Pretty good read overall – a lot of this is speaking to the choir with me in terms of the idea of working deeply on things, and applying focus. For someone not familiar with the benefits of something like deep work, it makes for a good explanation, and for someone already familiar, it provides some exercises and things to figure out the important things to work on.
By the time I read this, I was already doing a few of these things, like scheduling all of my time on a calendar, and weighing everything on a pro/con list. Some of the exercises (memorizing a deck of cards) seems extreme, and I think you can get a lot of this benefit with the calendar scheduling tactic alone.
I think the main theme I get from this book is the concept of deliberation, or being specific on how you use your time, alongside how you design your lifestyle.
The main thing I’m going to try is to cut down on social media even more than I already do. I already don’t use a lot of social media, but I’m going to try removing it completely for a month or two and see how I feel after.
Importance of Deep Work
We’re in a society that is grabbing shallow attention, and being able to work deeply will become a defining trait that will help make one valuable in the economy.
More focus on high-skilled workers being valuable (especially with automation on the horizon), and talents pools increasing with remote work capabilities.
Learning complex systems quickly is a deep work trait, which will become valuable over time.
Deliberation in Activity Selection
The book describes two approaches when selecting a new tool/process:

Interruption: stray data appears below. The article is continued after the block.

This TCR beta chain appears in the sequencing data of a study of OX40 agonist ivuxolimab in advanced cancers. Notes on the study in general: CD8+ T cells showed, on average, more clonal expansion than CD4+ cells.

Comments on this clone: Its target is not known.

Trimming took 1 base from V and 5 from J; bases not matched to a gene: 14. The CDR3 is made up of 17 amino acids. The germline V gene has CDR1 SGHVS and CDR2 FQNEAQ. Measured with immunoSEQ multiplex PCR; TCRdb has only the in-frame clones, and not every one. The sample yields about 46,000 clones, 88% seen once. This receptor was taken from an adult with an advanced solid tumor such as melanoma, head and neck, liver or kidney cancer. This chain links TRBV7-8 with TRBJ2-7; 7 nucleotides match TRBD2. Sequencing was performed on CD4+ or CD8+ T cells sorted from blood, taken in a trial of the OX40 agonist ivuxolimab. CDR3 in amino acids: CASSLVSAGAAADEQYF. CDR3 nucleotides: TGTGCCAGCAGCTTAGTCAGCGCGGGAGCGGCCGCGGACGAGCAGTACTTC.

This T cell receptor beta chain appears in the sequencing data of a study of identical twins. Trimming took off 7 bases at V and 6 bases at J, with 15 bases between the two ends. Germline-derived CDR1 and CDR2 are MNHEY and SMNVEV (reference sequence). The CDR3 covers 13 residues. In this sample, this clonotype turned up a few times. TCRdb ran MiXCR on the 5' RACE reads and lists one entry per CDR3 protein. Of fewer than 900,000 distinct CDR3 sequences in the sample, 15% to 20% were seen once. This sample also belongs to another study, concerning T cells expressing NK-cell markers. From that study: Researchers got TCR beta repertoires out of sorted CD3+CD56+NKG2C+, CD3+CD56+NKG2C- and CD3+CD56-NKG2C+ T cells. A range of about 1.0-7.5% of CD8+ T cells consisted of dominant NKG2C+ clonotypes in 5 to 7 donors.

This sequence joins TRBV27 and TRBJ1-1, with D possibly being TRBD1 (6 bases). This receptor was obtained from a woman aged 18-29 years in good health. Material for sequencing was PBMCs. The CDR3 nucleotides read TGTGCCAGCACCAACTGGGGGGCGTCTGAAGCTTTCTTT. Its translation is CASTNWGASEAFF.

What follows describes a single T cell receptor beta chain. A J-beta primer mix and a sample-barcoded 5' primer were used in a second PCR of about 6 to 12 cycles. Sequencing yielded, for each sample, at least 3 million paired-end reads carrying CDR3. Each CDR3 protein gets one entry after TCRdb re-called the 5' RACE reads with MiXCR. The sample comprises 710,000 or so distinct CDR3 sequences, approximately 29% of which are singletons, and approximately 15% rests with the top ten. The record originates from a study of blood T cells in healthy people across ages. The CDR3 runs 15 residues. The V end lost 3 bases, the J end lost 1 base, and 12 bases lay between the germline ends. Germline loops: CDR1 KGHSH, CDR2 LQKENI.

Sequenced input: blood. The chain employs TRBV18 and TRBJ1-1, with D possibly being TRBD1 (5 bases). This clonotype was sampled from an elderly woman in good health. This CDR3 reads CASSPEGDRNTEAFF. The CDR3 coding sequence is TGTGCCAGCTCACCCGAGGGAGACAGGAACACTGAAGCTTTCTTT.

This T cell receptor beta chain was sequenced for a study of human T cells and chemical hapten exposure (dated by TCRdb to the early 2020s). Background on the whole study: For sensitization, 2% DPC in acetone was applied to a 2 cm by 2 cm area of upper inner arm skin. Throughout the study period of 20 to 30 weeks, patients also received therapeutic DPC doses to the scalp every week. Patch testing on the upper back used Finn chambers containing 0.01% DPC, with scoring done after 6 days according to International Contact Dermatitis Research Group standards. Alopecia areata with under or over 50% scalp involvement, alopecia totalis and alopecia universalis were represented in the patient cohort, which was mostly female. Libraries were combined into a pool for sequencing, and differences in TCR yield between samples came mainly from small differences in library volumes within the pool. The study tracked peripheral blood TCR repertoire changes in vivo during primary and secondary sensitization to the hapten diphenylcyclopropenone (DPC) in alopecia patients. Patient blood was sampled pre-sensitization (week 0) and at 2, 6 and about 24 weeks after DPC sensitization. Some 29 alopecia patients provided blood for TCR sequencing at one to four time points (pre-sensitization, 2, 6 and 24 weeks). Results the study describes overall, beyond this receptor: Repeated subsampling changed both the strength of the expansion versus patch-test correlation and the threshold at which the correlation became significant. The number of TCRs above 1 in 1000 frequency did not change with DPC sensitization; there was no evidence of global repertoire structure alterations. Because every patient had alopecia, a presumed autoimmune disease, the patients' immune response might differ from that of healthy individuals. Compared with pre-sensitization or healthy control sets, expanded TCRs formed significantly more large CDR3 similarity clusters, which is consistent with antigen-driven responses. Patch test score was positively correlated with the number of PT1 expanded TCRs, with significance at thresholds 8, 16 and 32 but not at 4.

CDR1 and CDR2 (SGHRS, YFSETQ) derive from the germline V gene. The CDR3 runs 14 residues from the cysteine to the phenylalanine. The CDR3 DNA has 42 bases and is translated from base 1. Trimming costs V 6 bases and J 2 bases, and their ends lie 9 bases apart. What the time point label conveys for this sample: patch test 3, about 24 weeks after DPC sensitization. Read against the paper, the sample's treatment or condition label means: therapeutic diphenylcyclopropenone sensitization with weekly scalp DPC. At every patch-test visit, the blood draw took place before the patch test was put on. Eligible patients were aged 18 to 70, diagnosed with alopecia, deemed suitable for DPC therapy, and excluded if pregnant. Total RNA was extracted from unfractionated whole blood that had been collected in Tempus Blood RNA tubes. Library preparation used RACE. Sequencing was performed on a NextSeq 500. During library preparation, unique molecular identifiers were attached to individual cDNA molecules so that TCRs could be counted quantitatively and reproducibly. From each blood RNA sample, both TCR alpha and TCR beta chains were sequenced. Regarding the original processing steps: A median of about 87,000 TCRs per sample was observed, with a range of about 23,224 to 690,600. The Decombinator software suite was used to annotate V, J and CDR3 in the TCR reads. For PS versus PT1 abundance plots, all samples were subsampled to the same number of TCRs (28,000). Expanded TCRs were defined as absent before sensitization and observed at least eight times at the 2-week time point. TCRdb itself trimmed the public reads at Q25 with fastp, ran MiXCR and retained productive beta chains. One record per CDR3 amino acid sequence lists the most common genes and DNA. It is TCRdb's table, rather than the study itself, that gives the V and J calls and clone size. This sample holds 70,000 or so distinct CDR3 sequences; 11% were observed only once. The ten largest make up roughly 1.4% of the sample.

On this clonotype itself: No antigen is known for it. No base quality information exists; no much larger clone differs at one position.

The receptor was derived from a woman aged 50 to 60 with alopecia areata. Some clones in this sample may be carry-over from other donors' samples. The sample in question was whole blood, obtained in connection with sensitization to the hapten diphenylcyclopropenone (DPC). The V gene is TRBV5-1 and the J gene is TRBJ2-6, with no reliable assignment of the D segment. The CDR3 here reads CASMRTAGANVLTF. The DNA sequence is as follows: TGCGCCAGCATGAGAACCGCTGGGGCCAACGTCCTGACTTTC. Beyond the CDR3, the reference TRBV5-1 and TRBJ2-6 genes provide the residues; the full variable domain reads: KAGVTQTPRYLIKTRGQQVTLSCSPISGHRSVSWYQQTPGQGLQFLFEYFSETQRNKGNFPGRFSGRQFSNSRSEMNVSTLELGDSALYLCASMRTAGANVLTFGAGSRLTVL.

- Any-Benefit – use the tool if any benefit can be found in use. Generally applies in cases where negatives of a behavior outweigh a smaller positive.
- Craftsman – carefully deciding whether to incorporate a tool based on pros and cons.
To work with this, an exercise is provided to determine those activities:
- Identify the main high-level goals in life (family, career, friendships, etc.)
- Identify 2-3 most important activities for achieving said goals.
The important activities tend to provide in the 80/20 sense, in that they are much more productive uses of time, and should be focused on. Since your time and energy is a zero-sum game, it makes more sense to put as much time and effort as possible into those activities.
The book promotes a methodology of planning ahead, or scheduling every minute of your day (including leisure time) on your calendar which looks something like:
This reinforces the zero-sum idea above, that you can really only do one thing at a time, and doing things bring an opportunity cost for other activities. It’s also recommended to do this with leisure time, meaning you choose ahead of time how you’ll spend your off-time.
Other Points of Interest
- Attention residue – when switching between tasks, your mind will linger on the original task for some time. Optimize this by having a “shut-down” process and giving as long as possible uninterrupted blocks of time.
- Deep work generally involves getting into the “flow” state, or losing track of time and feeling effortless in efforts put towards a task. The human mind thrives in this state.
- Good intentions to work deeply are not enough – it’s important to set yourself up for success. “It’s not the will to win that matters-everyone has that. It’s the will to prepare to win that matters.”
- Important to expose yourself to hubs to gain new information, but then have spokes to be able to perform deep work as required.
- To be able to perform deep work well, you’ll need to also have moments of disconnection – when you’re working, work. when you’re done, be done completely.
- This issue with heightened with our ability to access stimuli at any moment, to make sure we never get bored. Put away your phone and just sit during moments of idleness.
- Productive meditation – A period where you’re occupied physically but not mentally (walking), giving the opportunity to focus on a single problem.